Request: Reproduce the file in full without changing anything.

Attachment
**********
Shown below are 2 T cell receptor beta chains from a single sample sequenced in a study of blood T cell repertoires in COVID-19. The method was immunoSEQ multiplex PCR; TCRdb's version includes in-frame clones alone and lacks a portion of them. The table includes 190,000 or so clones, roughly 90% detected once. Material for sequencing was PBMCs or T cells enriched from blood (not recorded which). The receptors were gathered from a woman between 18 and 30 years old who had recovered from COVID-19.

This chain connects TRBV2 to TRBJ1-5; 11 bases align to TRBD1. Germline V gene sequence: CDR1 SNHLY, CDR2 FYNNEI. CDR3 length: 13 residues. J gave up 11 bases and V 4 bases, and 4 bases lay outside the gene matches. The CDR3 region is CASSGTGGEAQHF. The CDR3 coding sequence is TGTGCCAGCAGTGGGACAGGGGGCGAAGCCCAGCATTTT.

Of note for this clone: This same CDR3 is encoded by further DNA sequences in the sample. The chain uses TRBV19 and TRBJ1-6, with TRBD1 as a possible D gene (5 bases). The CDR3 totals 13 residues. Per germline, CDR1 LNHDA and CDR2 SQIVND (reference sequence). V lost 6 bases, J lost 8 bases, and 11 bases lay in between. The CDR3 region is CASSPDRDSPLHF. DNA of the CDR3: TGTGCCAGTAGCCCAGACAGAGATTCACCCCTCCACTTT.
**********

Shown below are 2 T cell receptor beta chains from a single sample sequenced in a study of blood T cell repertoires in COVID-19. The method was immunoSEQ multiplex PCR; TCRdb's version includes in-frame clones alone and lacks a portion of them. The table includes 190,000 or so clones, roughly 90% detected once. Material for sequencing was PBMCs or T cells enriched from blood (not recorded which). The receptors were gathered from a woman between 18 and 30 years old who had recovered from COVID-19.

This chain connects TRBV2 to TRBJ1-5; 11 bases align to TRBD1. Germline V gene sequence: CDR1 SNHLY, CDR2 FYNNEI. CDR3 length: 13 residues. J gave up 11 bases and V 4 bases, and 4 bases lay outside the gene matches. The CDR3 region is CASSGTGGEAQHF. The CDR3 coding sequence is TGTGCCAGCAGTGGGACAGGGGGCGAAGCCCAGCATTTT.

Of note for this clone: This same CDR3 is encoded by further DNA sequences in the sample. The chain uses TRBV19 and TRBJ1-6, with TRBD1 as a possible D gene (5 bases). The CDR3 totals 13 residues. Per germline, CDR1 LNHDA and CDR2 SQIVND (reference sequence). V lost 6 bases, J lost 8 bases, and 11 bases lay in between. The CDR3 region is CASSPDRDSPLHF. DNA of the CDR3: TGTGCCAGTAGCCCAGACAGAGATTCACCCCTCCACTTT.